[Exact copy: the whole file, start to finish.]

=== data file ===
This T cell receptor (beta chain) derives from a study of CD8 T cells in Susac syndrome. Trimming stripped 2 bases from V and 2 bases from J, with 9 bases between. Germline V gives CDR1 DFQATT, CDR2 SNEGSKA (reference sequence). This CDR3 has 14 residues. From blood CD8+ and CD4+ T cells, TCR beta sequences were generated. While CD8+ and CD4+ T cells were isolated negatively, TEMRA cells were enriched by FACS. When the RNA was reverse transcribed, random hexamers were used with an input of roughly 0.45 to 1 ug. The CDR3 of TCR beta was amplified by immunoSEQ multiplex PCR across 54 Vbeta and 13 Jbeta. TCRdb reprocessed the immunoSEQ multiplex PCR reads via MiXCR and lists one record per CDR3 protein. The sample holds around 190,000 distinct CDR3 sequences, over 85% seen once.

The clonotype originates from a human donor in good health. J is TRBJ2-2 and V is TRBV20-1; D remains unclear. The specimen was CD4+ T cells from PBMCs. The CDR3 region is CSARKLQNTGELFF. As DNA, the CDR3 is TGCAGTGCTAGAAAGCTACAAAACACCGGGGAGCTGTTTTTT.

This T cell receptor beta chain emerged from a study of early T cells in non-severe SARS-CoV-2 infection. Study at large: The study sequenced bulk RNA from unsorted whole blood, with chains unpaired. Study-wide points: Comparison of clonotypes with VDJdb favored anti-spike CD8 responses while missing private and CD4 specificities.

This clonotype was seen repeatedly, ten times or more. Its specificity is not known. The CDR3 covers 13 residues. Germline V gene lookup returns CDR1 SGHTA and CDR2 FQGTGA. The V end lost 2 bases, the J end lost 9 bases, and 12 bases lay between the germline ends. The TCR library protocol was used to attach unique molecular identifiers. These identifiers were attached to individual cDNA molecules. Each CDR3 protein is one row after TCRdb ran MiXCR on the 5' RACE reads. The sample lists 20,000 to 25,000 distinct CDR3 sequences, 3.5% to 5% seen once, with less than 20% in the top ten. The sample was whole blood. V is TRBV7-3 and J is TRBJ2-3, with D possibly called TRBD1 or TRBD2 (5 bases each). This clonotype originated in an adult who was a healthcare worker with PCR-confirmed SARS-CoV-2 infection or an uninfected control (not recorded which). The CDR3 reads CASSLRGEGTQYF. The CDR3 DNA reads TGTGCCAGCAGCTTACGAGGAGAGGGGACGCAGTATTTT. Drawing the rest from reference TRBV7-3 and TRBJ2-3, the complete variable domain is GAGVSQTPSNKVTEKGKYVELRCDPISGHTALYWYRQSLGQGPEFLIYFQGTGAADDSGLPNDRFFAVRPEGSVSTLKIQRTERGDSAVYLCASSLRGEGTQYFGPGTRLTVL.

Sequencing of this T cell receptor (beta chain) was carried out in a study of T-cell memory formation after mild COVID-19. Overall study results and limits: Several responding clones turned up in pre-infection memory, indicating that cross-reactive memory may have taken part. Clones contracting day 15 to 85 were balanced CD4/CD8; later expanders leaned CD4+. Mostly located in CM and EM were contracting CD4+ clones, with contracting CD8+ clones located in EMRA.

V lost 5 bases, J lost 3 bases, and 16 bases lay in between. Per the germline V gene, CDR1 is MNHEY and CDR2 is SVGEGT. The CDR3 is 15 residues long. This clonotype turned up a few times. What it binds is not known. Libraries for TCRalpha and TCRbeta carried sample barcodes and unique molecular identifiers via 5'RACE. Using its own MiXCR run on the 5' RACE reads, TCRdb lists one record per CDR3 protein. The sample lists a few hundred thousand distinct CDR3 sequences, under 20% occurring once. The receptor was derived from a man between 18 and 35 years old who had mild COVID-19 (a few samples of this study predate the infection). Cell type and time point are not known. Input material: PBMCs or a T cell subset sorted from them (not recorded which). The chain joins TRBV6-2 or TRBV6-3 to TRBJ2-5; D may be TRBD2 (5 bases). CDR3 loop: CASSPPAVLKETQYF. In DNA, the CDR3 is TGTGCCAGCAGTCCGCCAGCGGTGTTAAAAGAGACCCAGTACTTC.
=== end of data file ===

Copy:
This T cell receptor (beta chain) derives from a study of CD8 T cells in Susac syndrome. Trimming stripped 2 bases from V and 2 bases from J, with 9 bases between. Germline V gives CDR1 DFQATT, CDR2 SNEGSKA (reference sequence). This CDR3 has 14 residues. From blood CD8+ and CD4+ T cells, TCR beta sequences were generated. While CD8+ and CD4+ T cells were isolated negatively, TEMRA cells were enriched by FACS. When the RNA was reverse transcribed, random hexamers were used with an input of roughly 0.45 to 1 ug. The CDR3 of TCR beta was amplified by immunoSEQ multiplex PCR across 54 Vbeta and 13 Jbeta. TCRdb reprocessed the immunoSEQ multiplex PCR reads via MiXCR and lists one record per CDR3 protein. The sample holds around 190,000 distinct CDR3 sequences, over 85% seen once.

The clonotype originates from a human donor in good health. J is TRBJ2-2 and V is TRBV20-1; D remains unclear. The specimen was CD4+ T cells from PBMCs. The CDR3 region is CSARKLQNTGELFF. As DNA, the CDR3 is TGCAGTGCTAGAAAGCTACAAAACACCGGGGAGCTGTTTTTT.

This T cell receptor beta chain emerged from a study of early T cells in non-severe SARS-CoV-2 infection. Study at large: The study sequenced bulk RNA from unsorted whole blood, with chains unpaired. Study-wide points: Comparison of clonotypes with VDJdb favored anti-spike CD8 responses while missing private and CD4 specificities.

This clonotype was seen repeatedly, ten times or more. Its specificity is not known. The CDR3 covers 13 residues. Germline V gene lookup returns CDR1 SGHTA and CDR2 FQGTGA. The V end lost 2 bases, the J end lost 9 bases, and 12 bases lay between the germline ends. The TCR library protocol was used to attach unique molecular identifiers. These identifiers were attached to individual cDNA molecules. Each CDR3 protein is one row after TCRdb ran MiXCR on the 5' RACE reads. The sample lists 20,000 to 25,000 distinct CDR3 sequences, 3.5% to 5% seen once, with less than 20% in the top ten. The sample was whole blood. V is TRBV7-3 and J is TRBJ2-3, with D possibly called TRBD1 or TRBD2 (5 bases each). This clonotype originated in an adult who was a healthcare worker with PCR-confirmed SARS-CoV-2 infection or an uninfected control (not recorded which). The CDR3 reads CASSLRGEGTQYF. The CDR3 DNA reads TGTGCCAGCAGCTTACGAGGAGAGGGGACGCAGTATTTT. Drawing the rest from reference TRBV7-3 and TRBJ2-3, the complete variable domain is GAGVSQTPSNKVTEKGKYVELRCDPISGHTALYWYRQSLGQGPEFLIYFQGTGAADDSGLPNDRFFAVRPEGSVSTLKIQRTERGDSAVYLCASSLRGEGTQYFGPGTRLTVL.

Sequencing of this T cell receptor (beta chain) was carried out in a study of T-cell memory formation after mild COVID-19. Overall study results and limits: Several responding clones turned up in pre-infection memory, indicating that cross-reactive memory may have taken part. Clones contracting day 15 to 85 were balanced CD4/CD8; later expanders leaned CD4+. Mostly located in CM and EM were contracting CD4+ clones, with contracting CD8+ clones located in EMRA.

V lost 5 bases, J lost 3 bases, and 16 bases lay in between. Per the germline V gene, CDR1 is MNHEY and CDR2 is SVGEGT. The CDR3 is 15 residues long. This clonotype turned up a few times. What it binds is not known. Libraries for TCRalpha and TCRbeta carried sample barcodes and unique molecular identifiers via 5'RACE. Using its own MiXCR run on the 5' RACE reads, TCRdb lists one record per CDR3 protein. The sample lists a few hundred thousand distinct CDR3 sequences, under 20% occurring once. The receptor was derived from a man between 18 and 35 years old who had mild COVID-19 (a few samples of this study predate the infection). Cell type and time point are not known. Input material: PBMCs or a T cell subset sorted from them (not recorded which). The chain joins TRBV6-2 or TRBV6-3 to TRBJ2-5; D may be TRBD2 (5 bases). CDR3 loop: CASSPPAVLKETQYF. In DNA, the CDR3 is TGTGCCAGCAGTCCGCCAGCGGTGTTAAAAGAGACCCAGTACTTC.